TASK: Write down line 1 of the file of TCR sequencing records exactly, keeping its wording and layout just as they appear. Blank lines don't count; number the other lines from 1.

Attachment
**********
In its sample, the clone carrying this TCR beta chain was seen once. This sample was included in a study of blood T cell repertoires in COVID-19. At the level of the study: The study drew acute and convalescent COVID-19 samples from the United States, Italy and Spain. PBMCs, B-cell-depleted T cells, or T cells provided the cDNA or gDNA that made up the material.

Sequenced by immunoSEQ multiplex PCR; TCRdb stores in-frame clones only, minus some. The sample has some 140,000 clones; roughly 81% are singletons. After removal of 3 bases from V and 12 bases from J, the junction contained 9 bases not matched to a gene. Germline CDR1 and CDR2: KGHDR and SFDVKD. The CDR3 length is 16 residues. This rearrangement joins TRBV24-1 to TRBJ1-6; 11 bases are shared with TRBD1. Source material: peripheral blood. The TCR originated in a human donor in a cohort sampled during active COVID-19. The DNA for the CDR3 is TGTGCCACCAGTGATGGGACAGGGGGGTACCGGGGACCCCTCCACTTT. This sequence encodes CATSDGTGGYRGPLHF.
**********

In its sample, the clone carrying this TCR beta chain was seen once. This sample was included in a study of blood T cell repertoires in COVID-19. At the level of the study: The study drew acute and convalescent COVID-19 samples from the United States, Italy and Spain. PBMCs, B-cell-depleted T cells, or T cells provided the cDNA or gDNA that made up the material.